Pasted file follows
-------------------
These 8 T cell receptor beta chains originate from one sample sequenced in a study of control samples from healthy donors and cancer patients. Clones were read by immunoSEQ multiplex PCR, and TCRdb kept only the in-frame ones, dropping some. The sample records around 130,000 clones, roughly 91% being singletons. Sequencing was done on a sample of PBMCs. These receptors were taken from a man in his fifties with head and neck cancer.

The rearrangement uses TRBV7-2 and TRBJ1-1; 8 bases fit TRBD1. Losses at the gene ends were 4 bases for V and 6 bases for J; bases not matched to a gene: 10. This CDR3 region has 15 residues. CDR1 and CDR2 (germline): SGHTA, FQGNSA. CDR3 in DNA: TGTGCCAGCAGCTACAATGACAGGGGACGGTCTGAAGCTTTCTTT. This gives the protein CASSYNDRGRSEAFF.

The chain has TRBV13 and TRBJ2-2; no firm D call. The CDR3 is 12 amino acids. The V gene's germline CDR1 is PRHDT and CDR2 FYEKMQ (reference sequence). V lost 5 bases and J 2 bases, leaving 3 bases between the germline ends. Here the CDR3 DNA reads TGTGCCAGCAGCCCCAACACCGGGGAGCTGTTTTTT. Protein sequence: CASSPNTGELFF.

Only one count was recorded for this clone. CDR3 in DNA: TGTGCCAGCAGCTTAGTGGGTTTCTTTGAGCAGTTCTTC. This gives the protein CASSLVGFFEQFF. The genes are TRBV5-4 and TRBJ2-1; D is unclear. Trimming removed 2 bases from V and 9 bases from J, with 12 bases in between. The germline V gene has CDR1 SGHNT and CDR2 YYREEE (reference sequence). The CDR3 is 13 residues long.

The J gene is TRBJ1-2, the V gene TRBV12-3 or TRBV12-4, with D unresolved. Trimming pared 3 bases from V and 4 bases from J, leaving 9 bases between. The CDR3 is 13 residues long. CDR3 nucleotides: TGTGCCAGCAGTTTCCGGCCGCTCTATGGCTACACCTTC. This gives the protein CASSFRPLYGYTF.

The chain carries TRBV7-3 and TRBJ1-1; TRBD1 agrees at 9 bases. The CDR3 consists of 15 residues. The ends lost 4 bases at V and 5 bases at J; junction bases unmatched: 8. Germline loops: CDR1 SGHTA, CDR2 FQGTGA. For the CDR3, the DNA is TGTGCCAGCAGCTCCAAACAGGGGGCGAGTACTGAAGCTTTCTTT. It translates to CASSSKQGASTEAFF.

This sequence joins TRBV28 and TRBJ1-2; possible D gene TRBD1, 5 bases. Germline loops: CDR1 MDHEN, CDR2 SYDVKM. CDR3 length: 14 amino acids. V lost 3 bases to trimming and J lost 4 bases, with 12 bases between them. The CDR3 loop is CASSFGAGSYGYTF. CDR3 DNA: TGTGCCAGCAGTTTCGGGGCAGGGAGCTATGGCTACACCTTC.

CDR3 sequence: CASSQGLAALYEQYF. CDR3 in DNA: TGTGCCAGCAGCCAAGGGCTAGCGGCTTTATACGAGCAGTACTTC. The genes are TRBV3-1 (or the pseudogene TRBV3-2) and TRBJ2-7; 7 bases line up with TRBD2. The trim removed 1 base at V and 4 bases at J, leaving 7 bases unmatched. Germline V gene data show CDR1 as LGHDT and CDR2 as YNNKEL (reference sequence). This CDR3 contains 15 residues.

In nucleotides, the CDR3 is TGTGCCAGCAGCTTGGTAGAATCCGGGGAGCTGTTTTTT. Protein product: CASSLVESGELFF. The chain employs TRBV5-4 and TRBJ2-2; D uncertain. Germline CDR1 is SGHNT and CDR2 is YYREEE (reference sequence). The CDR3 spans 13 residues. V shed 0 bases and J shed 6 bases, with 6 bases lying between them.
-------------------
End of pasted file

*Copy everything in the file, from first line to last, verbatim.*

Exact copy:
These 8 T cell receptor beta chains originate from one sample sequenced in a study of control samples from healthy donors and cancer patients. Clones were read by immunoSEQ multiplex PCR, and TCRdb kept only the in-frame ones, dropping some. The sample records around 130,000 clones, roughly 91% being singletons. Sequencing was done on a sample of PBMCs. These receptors were taken from a man in his fifties with head and neck cancer.

The rearrangement uses TRBV7-2 and TRBJ1-1; 8 bases fit TRBD1. Losses at the gene ends were 4 bases for V and 6 bases for J; bases not matched to a gene: 10. This CDR3 region has 15 residues. CDR1 and CDR2 (germline): SGHTA, FQGNSA. CDR3 in DNA: TGTGCCAGCAGCTACAATGACAGGGGACGGTCTGAAGCTTTCTTT. This gives the protein CASSYNDRGRSEAFF.

The chain has TRBV13 and TRBJ2-2; no firm D call. The CDR3 is 12 amino acids. The V gene's germline CDR1 is PRHDT and CDR2 FYEKMQ (reference sequence). V lost 5 bases and J 2 bases, leaving 3 bases between the germline ends. Here the CDR3 DNA reads TGTGCCAGCAGCCCCAACACCGGGGAGCTGTTTTTT. Protein sequence: CASSPNTGELFF.

Only one count was recorded for this clone. CDR3 in DNA: TGTGCCAGCAGCTTAGTGGGTTTCTTTGAGCAGTTCTTC. This gives the protein CASSLVGFFEQFF. The genes are TRBV5-4 and TRBJ2-1; D is unclear. Trimming removed 2 bases from V and 9 bases from J, with 12 bases in between. The germline V gene has CDR1 SGHNT and CDR2 YYREEE (reference sequence). The CDR3 is 13 residues long.

The J gene is TRBJ1-2, the V gene TRBV12-3 or TRBV12-4, with D unresolved. Trimming pared 3 bases from V and 4 bases from J, leaving 9 bases between. The CDR3 is 13 residues long. CDR3 nucleotides: TGTGCCAGCAGTTTCCGGCCGCTCTATGGCTACACCTTC. This gives the protein CASSFRPLYGYTF.

The chain carries TRBV7-3 and TRBJ1-1; TRBD1 agrees at 9 bases. The CDR3 consists of 15 residues. The ends lost 4 bases at V and 5 bases at J; junction bases unmatched: 8. Germline loops: CDR1 SGHTA, CDR2 FQGTGA. For the CDR3, the DNA is TGTGCCAGCAGCTCCAAACAGGGGGCGAGTACTGAAGCTTTCTTT. It translates to CASSSKQGASTEAFF.

This sequence joins TRBV28 and TRBJ1-2; possible D gene TRBD1, 5 bases. Germline loops: CDR1 MDHEN, CDR2 SYDVKM. CDR3 length: 14 amino acids. V lost 3 bases to trimming and J lost 4 bases, with 12 bases between them. The CDR3 loop is CASSFGAGSYGYTF. CDR3 DNA: TGTGCCAGCAGTTTCGGGGCAGGGAGCTATGGCTACACCTTC.

CDR3 sequence: CASSQGLAALYEQYF. CDR3 in DNA: TGTGCCAGCAGCCAAGGGCTAGCGGCTTTATACGAGCAGTACTTC. The genes are TRBV3-1 (or the pseudogene TRBV3-2) and TRBJ2-7; 7 bases line up with TRBD2. The trim removed 1 base at V and 4 bases at J, leaving 7 bases unmatched. Germline V gene data show CDR1 as LGHDT and CDR2 as YNNKEL (reference sequence). This CDR3 contains 15 residues.

In nucleotides, the CDR3 is TGTGCCAGCAGCTTGGTAGAATCCGGGGAGCTGTTTTTT. Protein product: CASSLVESGELFF. The chain employs TRBV5-4 and TRBJ2-2; D uncertain. Germline CDR1 is SGHNT and CDR2 is YYREEE (reference sequence). The CDR3 spans 13 residues. V shed 0 bases and J shed 6 bases, with 6 bases lying between them.